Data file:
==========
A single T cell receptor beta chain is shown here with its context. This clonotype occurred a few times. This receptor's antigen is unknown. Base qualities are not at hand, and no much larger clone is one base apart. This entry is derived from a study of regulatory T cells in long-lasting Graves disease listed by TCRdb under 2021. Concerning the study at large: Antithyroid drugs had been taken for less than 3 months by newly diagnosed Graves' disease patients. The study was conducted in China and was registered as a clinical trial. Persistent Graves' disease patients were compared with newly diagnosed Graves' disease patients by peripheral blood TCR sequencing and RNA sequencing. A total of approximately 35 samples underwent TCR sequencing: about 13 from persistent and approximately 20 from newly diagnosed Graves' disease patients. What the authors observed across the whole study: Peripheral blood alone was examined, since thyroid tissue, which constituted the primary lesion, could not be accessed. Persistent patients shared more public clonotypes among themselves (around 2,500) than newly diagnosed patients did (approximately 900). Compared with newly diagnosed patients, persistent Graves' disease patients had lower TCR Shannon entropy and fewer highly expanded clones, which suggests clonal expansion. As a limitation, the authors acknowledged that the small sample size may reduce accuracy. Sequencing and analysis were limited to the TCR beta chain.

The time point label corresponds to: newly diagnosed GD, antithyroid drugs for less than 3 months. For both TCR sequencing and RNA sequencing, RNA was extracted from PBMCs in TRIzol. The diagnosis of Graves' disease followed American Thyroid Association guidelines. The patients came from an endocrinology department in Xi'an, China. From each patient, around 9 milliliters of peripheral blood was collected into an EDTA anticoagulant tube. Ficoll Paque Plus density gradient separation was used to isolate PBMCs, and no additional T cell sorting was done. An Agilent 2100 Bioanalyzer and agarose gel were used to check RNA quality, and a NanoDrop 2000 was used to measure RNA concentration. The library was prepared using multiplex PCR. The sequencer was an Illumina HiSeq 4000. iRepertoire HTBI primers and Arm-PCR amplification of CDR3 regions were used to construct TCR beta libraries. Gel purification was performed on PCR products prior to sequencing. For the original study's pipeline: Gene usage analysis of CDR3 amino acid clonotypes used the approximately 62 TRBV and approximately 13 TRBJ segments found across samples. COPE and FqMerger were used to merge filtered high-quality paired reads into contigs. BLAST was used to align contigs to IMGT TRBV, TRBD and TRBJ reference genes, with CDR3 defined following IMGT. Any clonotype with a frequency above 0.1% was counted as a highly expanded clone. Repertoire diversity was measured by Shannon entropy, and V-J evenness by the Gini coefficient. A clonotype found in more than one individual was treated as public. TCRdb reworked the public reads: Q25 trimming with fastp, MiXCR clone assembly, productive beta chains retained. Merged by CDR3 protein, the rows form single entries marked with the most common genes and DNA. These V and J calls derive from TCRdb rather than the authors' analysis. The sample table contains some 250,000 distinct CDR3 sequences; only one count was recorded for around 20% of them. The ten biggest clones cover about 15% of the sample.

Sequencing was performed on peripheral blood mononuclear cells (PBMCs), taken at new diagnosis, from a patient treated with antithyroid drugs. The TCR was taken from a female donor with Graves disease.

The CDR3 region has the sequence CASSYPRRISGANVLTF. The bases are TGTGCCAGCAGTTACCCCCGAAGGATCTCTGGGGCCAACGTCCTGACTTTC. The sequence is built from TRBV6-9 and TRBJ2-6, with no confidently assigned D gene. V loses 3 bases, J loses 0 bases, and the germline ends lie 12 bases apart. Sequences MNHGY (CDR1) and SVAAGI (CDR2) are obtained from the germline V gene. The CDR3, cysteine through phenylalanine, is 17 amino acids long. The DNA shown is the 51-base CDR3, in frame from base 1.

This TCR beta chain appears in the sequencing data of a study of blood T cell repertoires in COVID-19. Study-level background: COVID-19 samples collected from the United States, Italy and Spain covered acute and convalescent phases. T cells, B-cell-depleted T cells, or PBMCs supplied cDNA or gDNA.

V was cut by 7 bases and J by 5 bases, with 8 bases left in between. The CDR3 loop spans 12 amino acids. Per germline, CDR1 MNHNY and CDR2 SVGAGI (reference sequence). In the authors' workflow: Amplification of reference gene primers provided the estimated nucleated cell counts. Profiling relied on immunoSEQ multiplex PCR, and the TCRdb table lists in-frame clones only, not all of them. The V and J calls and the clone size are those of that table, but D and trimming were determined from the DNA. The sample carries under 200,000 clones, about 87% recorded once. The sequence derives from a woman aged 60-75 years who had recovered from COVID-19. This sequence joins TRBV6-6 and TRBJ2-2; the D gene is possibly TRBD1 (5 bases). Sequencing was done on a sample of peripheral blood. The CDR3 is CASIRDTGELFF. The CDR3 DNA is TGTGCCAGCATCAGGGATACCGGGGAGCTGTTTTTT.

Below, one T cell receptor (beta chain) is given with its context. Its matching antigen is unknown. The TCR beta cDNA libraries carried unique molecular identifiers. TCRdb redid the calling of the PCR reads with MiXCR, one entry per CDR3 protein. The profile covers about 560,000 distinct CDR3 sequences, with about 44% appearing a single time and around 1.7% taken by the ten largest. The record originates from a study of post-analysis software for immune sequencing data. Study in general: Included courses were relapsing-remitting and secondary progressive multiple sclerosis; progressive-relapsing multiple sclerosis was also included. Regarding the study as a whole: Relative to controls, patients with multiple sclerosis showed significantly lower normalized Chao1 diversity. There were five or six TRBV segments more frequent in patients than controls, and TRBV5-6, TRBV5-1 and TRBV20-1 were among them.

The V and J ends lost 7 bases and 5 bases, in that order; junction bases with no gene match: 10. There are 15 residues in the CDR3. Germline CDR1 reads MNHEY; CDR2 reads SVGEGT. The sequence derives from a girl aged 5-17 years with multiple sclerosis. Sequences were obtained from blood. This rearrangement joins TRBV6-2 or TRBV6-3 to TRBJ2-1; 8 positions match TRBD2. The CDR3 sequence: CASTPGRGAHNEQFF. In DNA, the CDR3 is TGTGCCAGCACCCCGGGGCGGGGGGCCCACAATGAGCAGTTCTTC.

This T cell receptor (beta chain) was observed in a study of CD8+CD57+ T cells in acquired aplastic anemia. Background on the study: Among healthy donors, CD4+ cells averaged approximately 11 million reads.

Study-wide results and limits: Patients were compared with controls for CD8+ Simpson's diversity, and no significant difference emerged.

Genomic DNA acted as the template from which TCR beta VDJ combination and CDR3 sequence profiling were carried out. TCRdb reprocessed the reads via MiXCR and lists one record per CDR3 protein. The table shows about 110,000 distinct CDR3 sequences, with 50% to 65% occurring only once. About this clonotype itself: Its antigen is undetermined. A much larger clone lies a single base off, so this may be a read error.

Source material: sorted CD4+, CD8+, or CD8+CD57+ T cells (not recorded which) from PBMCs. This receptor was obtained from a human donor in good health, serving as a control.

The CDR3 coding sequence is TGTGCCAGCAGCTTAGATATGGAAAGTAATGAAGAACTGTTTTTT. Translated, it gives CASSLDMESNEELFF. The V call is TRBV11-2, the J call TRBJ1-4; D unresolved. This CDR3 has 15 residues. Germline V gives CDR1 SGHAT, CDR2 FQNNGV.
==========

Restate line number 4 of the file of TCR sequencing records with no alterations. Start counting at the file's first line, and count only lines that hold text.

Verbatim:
The CDR3 region has the sequence CASSYPRRISGANVLTF. The bases are TGTGCCAGCAGTTACCCCCGAAGGATCTCTGGGGCCAACGTCCTGACTTTC. The sequence is built from TRBV6-9 and TRBJ2-6, with no confidently assigned D gene. V loses 3 bases, J loses 0 bases, and the germline ends lie 12 bases apart. Sequences MNHGY (CDR1) and SVAAGI (CDR2) are obtained from the germline V gene. The CDR3, cysteine through phenylalanine, is 17 amino acids long. The DNA shown is the 51-base CDR3, in frame from base 1.